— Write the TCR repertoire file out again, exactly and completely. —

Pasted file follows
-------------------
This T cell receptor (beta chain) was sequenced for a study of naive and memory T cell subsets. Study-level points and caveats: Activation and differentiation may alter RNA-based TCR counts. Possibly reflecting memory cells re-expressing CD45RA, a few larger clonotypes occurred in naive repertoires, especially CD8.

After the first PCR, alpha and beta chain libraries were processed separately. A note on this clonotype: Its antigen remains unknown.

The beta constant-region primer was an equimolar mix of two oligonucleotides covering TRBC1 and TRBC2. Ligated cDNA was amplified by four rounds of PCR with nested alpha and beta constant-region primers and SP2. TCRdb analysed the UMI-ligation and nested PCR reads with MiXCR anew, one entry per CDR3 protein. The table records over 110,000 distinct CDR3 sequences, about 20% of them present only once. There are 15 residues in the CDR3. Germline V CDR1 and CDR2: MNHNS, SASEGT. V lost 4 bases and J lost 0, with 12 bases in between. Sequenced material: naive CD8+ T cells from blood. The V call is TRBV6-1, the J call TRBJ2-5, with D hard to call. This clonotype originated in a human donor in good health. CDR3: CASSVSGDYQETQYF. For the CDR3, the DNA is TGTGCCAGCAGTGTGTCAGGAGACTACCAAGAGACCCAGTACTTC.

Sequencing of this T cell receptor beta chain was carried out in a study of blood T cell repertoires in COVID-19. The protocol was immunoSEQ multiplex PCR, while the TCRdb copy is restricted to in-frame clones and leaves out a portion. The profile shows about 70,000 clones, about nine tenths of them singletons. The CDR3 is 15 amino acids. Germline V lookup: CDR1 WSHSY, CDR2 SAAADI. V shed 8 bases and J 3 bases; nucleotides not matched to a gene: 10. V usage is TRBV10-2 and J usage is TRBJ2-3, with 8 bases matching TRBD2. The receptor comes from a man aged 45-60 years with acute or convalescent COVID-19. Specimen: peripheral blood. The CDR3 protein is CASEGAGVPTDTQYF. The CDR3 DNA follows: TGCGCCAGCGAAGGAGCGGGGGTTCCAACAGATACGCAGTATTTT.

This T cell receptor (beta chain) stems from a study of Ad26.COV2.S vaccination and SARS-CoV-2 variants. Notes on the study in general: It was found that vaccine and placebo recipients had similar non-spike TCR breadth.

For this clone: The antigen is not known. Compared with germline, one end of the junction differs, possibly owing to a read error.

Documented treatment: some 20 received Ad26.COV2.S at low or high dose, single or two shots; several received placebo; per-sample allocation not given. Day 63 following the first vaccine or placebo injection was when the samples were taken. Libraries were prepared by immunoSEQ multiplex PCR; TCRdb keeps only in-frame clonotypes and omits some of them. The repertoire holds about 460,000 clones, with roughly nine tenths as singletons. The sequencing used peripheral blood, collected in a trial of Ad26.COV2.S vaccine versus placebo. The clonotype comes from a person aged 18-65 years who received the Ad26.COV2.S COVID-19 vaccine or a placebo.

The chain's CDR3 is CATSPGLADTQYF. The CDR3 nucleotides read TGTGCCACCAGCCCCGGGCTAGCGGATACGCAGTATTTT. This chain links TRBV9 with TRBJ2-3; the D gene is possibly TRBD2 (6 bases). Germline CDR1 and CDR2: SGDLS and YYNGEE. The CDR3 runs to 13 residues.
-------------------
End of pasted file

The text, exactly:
This T cell receptor (beta chain) was sequenced for a study of naive and memory T cell subsets. Study-level points and caveats: Activation and differentiation may alter RNA-based TCR counts. Possibly reflecting memory cells re-expressing CD45RA, a few larger clonotypes occurred in naive repertoires, especially CD8.

After the first PCR, alpha and beta chain libraries were processed separately. A note on this clonotype: Its antigen remains unknown.

The beta constant-region primer was an equimolar mix of two oligonucleotides covering TRBC1 and TRBC2. Ligated cDNA was amplified by four rounds of PCR with nested alpha and beta constant-region primers and SP2. TCRdb analysed the UMI-ligation and nested PCR reads with MiXCR anew, one entry per CDR3 protein. The table records over 110,000 distinct CDR3 sequences, about 20% of them present only once. There are 15 residues in the CDR3. Germline V CDR1 and CDR2: MNHNS, SASEGT. V lost 4 bases and J lost 0, with 12 bases in between. Sequenced material: naive CD8+ T cells from blood. The V call is TRBV6-1, the J call TRBJ2-5, with D hard to call. This clonotype originated in a human donor in good health. CDR3: CASSVSGDYQETQYF. For the CDR3, the DNA is TGTGCCAGCAGTGTGTCAGGAGACTACCAAGAGACCCAGTACTTC.

Sequencing of this T cell receptor beta chain was carried out in a study of blood T cell repertoires in COVID-19. The protocol was immunoSEQ multiplex PCR, while the TCRdb copy is restricted to in-frame clones and leaves out a portion. The profile shows about 70,000 clones, about nine tenths of them singletons. The CDR3 is 15 amino acids. Germline V lookup: CDR1 WSHSY, CDR2 SAAADI. V shed 8 bases and J 3 bases; nucleotides not matched to a gene: 10. V usage is TRBV10-2 and J usage is TRBJ2-3, with 8 bases matching TRBD2. The receptor comes from a man aged 45-60 years with acute or convalescent COVID-19. Specimen: peripheral blood. The CDR3 protein is CASEGAGVPTDTQYF. The CDR3 DNA follows: TGCGCCAGCGAAGGAGCGGGGGTTCCAACAGATACGCAGTATTTT.

This T cell receptor (beta chain) stems from a study of Ad26.COV2.S vaccination and SARS-CoV-2 variants. Notes on the study in general: It was found that vaccine and placebo recipients had similar non-spike TCR breadth.

For this clone: The antigen is not known. Compared with germline, one end of the junction differs, possibly owing to a read error.

Documented treatment: some 20 received Ad26.COV2.S at low or high dose, single or two shots; several received placebo; per-sample allocation not given. Day 63 following the first vaccine or placebo injection was when the samples were taken. Libraries were prepared by immunoSEQ multiplex PCR; TCRdb keeps only in-frame clonotypes and omits some of them. The repertoire holds about 460,000 clones, with roughly nine tenths as singletons. The sequencing used peripheral blood, collected in a trial of Ad26.COV2.S vaccine versus placebo. The clonotype comes from a person aged 18-65 years who received the Ad26.COV2.S COVID-19 vaccine or a placebo.

The chain's CDR3 is CATSPGLADTQYF. The CDR3 nucleotides read TGTGCCACCAGCCCCGGGCTAGCGGATACGCAGTATTTT. This chain links TRBV9 with TRBJ2-3; the D gene is possibly TRBD2 (6 bases). Germline CDR1 and CDR2: SGDLS and YYNGEE. The CDR3 runs to 13 residues.